Classification: Are you an employee, an independent contractor, a volunteer, or an intern? Does your organization classify appropriately? Rights and obligations vary greatly between the two – knowing the ins and outs can help protect you (and/or your organization) from trouble down the road. Much of the information on this page can be attributed to research and work done by our friends at Technical Tools of the Trade, and much of it is Minnesota specific.
SKIM IT: The Dos and Don’ts of Classification:
- DO your research! The links on this page will help you understand the difference between types of classifications and the consequences for mistaking them.
- DON’T assume that the status quo is correct or legal. There have been several cases of mis-classifications that have resulted in legal consequences for individuals and performing arts organizations in Minnesota.
TOOLS from PAHRTS
- Classification Scenario by Ashley Hanson and Pogi Sumangil: Scenarios based on survey comments from our community.
- Legal Classification by Chris Jozwiak & Cassie Navarro of Baillon Thome Jozwiak & Wanta LLP and Penelope Phillips.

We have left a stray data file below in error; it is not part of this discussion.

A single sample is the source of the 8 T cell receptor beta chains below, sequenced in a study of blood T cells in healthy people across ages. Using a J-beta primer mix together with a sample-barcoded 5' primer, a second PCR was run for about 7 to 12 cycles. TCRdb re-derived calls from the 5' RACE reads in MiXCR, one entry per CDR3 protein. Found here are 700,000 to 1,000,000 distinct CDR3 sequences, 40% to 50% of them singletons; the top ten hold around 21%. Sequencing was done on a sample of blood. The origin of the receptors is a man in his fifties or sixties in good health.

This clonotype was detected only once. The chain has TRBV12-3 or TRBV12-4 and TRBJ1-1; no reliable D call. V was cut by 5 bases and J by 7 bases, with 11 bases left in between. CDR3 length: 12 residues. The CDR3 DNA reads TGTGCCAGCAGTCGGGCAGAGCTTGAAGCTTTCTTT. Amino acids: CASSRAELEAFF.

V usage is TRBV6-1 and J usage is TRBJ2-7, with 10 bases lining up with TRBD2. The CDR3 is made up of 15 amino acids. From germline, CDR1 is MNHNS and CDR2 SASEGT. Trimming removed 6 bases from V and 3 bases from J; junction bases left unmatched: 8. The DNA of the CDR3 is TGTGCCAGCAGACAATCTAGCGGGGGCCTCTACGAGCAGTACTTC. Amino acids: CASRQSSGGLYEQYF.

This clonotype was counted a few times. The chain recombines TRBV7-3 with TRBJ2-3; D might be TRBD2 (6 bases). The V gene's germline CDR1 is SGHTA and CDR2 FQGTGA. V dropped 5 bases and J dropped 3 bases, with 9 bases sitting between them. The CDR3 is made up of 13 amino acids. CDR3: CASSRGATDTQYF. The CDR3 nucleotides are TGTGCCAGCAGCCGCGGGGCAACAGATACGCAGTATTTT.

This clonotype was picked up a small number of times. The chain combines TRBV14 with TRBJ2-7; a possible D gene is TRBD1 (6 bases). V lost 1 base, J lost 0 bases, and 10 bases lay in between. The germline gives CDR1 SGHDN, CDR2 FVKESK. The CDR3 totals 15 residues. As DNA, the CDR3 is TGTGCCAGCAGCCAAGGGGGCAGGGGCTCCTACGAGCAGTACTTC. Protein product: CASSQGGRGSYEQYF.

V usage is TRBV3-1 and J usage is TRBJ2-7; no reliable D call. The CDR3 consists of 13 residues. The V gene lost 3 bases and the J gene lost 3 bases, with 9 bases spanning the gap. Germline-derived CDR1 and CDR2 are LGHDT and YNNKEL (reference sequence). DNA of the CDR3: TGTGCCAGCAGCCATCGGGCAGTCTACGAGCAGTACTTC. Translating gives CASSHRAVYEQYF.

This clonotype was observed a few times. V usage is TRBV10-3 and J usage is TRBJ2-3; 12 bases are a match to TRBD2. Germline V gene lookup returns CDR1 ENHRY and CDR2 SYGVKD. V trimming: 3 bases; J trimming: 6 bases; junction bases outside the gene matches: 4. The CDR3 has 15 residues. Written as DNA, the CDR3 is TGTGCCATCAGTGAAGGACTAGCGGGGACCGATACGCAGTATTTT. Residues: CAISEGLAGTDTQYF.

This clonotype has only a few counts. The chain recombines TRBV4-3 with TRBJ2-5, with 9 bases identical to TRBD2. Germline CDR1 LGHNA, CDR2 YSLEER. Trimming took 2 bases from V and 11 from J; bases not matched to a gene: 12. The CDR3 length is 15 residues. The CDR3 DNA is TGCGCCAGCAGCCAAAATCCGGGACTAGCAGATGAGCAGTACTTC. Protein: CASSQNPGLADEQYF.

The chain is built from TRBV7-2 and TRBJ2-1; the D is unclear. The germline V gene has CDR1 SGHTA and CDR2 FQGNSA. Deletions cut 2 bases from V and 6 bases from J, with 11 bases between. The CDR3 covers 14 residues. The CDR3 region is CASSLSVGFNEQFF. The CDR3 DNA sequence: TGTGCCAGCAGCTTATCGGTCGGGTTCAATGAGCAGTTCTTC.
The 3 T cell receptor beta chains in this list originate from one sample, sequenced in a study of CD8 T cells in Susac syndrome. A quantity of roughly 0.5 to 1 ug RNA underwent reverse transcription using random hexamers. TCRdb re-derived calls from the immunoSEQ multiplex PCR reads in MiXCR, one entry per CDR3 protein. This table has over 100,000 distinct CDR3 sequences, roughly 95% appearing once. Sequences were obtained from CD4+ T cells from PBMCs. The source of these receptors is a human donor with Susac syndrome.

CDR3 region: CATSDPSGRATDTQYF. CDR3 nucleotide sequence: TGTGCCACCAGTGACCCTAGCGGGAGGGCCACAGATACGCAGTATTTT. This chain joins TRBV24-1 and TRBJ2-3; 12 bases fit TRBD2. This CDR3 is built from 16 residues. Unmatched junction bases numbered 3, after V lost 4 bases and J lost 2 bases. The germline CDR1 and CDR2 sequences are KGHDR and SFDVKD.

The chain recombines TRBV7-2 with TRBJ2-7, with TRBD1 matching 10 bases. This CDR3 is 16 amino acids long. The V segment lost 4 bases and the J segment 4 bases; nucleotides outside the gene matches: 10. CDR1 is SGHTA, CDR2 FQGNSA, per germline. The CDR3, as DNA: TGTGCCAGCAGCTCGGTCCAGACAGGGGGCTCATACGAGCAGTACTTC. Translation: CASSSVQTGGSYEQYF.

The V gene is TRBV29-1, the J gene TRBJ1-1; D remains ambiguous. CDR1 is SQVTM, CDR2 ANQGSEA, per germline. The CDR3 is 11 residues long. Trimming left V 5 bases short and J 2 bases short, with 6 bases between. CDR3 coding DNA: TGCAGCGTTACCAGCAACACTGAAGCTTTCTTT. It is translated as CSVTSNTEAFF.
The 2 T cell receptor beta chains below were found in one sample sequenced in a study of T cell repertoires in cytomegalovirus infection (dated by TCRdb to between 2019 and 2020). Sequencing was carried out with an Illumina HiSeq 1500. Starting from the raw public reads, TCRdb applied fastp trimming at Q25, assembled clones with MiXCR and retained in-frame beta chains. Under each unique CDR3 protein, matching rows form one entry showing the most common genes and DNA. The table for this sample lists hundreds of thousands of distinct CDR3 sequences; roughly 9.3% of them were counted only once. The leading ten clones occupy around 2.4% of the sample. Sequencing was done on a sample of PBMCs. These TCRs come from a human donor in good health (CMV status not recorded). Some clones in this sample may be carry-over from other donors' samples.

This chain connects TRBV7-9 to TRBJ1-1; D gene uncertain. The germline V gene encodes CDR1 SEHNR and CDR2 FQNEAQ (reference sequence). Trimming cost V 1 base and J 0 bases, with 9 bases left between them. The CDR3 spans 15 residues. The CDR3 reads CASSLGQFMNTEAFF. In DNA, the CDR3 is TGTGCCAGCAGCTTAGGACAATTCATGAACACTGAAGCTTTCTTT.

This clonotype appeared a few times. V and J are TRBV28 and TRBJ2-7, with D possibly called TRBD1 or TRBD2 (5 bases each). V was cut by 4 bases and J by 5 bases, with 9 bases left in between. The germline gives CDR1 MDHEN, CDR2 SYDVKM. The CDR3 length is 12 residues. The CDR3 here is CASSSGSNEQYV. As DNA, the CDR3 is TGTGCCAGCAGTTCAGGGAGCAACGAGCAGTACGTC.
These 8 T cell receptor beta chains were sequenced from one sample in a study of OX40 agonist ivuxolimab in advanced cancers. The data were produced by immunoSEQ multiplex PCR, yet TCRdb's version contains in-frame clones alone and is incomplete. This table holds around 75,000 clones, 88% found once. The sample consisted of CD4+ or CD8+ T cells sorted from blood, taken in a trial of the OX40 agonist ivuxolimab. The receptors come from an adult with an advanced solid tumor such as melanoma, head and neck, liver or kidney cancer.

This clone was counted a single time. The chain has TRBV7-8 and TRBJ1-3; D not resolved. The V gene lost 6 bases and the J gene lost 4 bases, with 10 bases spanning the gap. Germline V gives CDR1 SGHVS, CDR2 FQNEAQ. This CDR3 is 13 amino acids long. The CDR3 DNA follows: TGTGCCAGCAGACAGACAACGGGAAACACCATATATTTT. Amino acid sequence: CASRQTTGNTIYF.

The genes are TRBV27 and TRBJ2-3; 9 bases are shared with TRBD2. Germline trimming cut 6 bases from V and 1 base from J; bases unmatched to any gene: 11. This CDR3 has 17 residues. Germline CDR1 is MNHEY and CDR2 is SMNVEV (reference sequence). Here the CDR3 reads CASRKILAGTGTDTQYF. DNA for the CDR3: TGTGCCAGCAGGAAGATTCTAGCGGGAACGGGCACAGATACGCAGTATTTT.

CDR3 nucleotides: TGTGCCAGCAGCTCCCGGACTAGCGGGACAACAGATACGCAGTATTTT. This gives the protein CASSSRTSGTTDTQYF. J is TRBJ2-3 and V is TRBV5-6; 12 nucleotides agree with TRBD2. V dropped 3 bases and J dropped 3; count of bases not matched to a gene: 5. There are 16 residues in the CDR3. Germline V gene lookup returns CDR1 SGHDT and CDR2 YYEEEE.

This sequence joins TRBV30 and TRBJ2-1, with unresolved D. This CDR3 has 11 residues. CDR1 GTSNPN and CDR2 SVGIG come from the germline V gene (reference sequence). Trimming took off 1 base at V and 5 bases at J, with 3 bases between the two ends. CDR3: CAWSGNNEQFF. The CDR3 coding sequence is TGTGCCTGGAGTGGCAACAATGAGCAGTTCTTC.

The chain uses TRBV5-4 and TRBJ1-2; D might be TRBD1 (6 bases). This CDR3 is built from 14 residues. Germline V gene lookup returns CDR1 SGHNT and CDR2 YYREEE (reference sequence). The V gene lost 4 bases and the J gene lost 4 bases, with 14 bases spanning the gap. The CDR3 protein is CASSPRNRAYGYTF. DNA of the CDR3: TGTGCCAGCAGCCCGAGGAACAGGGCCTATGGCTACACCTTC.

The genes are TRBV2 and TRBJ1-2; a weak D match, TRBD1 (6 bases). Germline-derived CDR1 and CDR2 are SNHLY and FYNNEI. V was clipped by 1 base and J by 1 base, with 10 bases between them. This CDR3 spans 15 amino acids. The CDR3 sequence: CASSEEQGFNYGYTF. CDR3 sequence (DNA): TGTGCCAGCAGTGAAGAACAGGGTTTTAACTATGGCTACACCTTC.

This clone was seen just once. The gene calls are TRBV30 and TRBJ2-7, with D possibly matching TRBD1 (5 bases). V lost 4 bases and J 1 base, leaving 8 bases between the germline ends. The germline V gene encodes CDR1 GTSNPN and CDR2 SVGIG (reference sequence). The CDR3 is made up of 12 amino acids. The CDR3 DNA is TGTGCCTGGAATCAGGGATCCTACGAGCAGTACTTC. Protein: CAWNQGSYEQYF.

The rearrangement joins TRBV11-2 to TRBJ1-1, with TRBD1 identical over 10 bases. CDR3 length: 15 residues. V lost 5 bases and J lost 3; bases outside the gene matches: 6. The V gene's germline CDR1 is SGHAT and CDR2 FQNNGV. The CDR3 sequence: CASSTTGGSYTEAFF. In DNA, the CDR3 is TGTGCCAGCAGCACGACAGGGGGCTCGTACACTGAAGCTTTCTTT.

INDEPENDENT CONTRACTORS vs EMPLOYEES: WHICH AM I?
- Employee vs Independent Contractor: by Ashley R Thronson and Brittany B Skemp from Nichols Kaster Attorneys at Law, provided by Technical Tools of the Trade.
- Federal and Minnesota State Classification Tests: Series of questions to determine appropriate classification for employees and independent contractors by a variety of government agencies. Some Minnesota-specific.
- Sample Forms for Classification: A handy series of documents on classification and workers compensation compiled by and for Technical Tools of the Trade.
- 5 Things Your Small Arts Business Should Totally Know about the Law: A quick fact sheet to guide small arts businesses on the basics of law, compiled by and for Springboard for the Arts.
- Legal Fact Sheet from the US Department of Labor Wage & Hour Division: Includes the six required criteria for an internship to be clearly distinguished from any other type of employment.
- We Work Hard for No Money: Findings from an Independent Survey on Theatre Internships by Molly Marinik via HowlRound.